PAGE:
Renewed optimism for commercial property in 2024


Prospective purchasers and vendors have continued to move closer in their price expectations during the past six months, Colliers New Zealand Chief Executive Gareth Fraser says

Following the slowdown experienced in 2022 and 2023 the signs are pointing towards increased sales volumes in the coming months.

The stabilisation of interest rates, while no longer at the unprecedented lows of 2021, have provided investors with a clearer direction for the year ahead and they can now forecast accordingly.

We saw bursts of transactions in late 2023 and it has been encouraging to see those expectations beginning to align between vendors and purchasers.

While there is the possibility of a further increase to the Official Cash Rate, there is consistency with interest rates and many banks are predicting no further increases.

This provides fertile ground for buyers who will have the opportunity to make strategic purchases.

A change in government late last year contributed to renewed optimism in the property sector.

The new Government has signalled their intent to change the bright-line test from 10 years to two and restore mortgage interest deductibility, which could encourage residential investor activity.

A housing shortage remains in many areas of New Zealand and record-setting immigration numbers to round out 2023 will put further pressure on rental rates.

Data from Stats NZ released in December notes there was a net migration gain of 128,900 in the year to October, the highest figure recorded for an annual period.

From a residential development perspective, to help meet this demand, land that is already zoned for residential use will be highly sought-after.

We also believe construction costs may be beginning to level out following extensive rises in recent years. In part this is due to a slower development pipeline forecast for Q2 and Q3 of this year, creating greater competition for projects.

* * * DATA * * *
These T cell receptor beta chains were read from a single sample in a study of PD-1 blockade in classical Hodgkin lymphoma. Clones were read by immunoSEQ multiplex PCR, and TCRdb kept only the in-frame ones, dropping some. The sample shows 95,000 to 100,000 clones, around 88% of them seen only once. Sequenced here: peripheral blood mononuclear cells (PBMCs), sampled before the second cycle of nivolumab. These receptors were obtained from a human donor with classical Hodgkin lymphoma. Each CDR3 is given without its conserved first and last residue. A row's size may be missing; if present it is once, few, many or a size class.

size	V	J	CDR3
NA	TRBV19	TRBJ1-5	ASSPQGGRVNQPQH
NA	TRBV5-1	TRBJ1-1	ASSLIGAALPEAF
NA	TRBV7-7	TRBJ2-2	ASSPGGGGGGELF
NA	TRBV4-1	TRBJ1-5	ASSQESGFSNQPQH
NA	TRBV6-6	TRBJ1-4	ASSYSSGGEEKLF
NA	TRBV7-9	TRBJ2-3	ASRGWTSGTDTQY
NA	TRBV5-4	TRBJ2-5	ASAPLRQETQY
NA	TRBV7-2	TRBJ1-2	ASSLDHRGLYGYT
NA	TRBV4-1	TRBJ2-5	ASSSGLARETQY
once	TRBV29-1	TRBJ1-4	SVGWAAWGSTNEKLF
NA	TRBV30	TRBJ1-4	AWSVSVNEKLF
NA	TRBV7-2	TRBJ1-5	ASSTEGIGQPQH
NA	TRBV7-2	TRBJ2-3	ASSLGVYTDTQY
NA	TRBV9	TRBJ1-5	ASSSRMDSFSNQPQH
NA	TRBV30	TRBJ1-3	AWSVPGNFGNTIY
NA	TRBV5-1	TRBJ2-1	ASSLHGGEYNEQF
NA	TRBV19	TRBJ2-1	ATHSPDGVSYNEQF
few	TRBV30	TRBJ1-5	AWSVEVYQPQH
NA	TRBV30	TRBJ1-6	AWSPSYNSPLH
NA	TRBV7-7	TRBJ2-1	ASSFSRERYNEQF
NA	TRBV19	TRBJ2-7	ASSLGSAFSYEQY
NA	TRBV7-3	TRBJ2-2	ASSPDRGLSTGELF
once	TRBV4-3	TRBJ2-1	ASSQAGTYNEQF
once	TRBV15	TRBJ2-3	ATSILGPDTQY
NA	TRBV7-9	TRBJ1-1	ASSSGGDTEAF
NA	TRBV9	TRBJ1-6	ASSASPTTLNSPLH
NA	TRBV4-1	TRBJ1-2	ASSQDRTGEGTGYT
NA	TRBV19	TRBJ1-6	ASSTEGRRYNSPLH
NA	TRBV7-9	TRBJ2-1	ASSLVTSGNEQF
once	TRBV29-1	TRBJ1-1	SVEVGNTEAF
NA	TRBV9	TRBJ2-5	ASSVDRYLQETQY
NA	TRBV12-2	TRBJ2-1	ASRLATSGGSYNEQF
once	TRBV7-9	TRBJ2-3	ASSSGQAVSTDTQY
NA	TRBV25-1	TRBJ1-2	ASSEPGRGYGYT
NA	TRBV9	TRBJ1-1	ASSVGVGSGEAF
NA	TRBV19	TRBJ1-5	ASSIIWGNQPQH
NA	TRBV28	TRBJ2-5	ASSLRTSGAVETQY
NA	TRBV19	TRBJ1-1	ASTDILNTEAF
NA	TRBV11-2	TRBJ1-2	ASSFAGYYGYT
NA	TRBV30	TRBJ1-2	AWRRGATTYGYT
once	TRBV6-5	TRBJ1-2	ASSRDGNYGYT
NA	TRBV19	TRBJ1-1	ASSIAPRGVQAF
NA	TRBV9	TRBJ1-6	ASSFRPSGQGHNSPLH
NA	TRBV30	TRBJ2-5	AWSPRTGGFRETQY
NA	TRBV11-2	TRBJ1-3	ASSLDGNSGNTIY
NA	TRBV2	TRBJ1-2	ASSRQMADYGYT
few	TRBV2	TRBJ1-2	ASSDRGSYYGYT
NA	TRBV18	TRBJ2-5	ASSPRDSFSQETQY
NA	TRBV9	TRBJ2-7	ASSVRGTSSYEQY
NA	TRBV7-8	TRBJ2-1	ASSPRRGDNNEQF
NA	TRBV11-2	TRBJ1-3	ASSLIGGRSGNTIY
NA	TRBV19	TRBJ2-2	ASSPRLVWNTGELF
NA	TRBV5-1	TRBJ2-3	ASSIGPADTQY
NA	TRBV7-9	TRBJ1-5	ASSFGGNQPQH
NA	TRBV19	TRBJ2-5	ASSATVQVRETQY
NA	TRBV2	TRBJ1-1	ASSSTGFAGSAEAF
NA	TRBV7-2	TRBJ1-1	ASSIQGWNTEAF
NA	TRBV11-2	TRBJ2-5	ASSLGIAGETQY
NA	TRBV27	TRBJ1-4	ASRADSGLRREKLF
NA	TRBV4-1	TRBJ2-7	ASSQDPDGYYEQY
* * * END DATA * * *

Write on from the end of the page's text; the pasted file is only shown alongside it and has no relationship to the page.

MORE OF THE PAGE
One other angle to monitor from the new Government will be around how their desire to reduce the public service headcount could have an impact on the office market.

Public and private sector businesses throughout New Zealand are continuing to examine the right balance for their team members with hybrid work models remaining popular among employees.

Prime grade office space in New Zealand’s major centres continues to experience strong occupancy figures and vacancy rates are among some of the lowest across the main global cities.

These low vacancy rates have put upward pressure on rental rates and are pushing demand into higher-quality B-grade space.

Pockets of Auckland’s CBD, such as Wynyard Quarter and Viaduct Harbour, have a vacancy rate below 1 per cent for prime floorspace, while the CBD fringe in Wellington has a prime vacancy rate of only 1.8 per cent.

Providing a desirable office environment for team members continues to remain front of mind for many organisations and this feeds into their ESG commitments.

These commitments will continue to shape the workforce and cause businesses to think about their contributions to a lower carbon future.

Sustainability is a key pillar for how many businesses operate and they are constantly exploring new ways to promote and champion sustainable business practices.

While the retail sector has experienced challenges of late due to increased household expenses in an inflationary environment, the outlet shopping development at Auckland Airport called Mānawa Bay, which Colliers is leasing, will provide this sector with a boost.

From a transactional point of view, retail assets drew strong investor interest in 2023 with our Capital Markets team selling a number of notable properties in this space.

Assets that have further value-add potential remain attractive and that will likely continue this year.

In the rural market, whilst transactional activity has declined over the past 18 months due to the current economic environment, the dairy sector is supported by strong market fundamentals and a good domestic buyer pool.

The value of well-located, environmentally compliant dairy farms with good quality infrastructure is likely to remain resilient, even in the face of a period of impeded cashflow.

Farms entering the market with a well-defined and assured approach to land use consents, winter grazing areas, compliant effluent systems, dependable irrigation water sources, and a grasp of nutrient responsibilities will maximise the potential for achieving premium sale prices.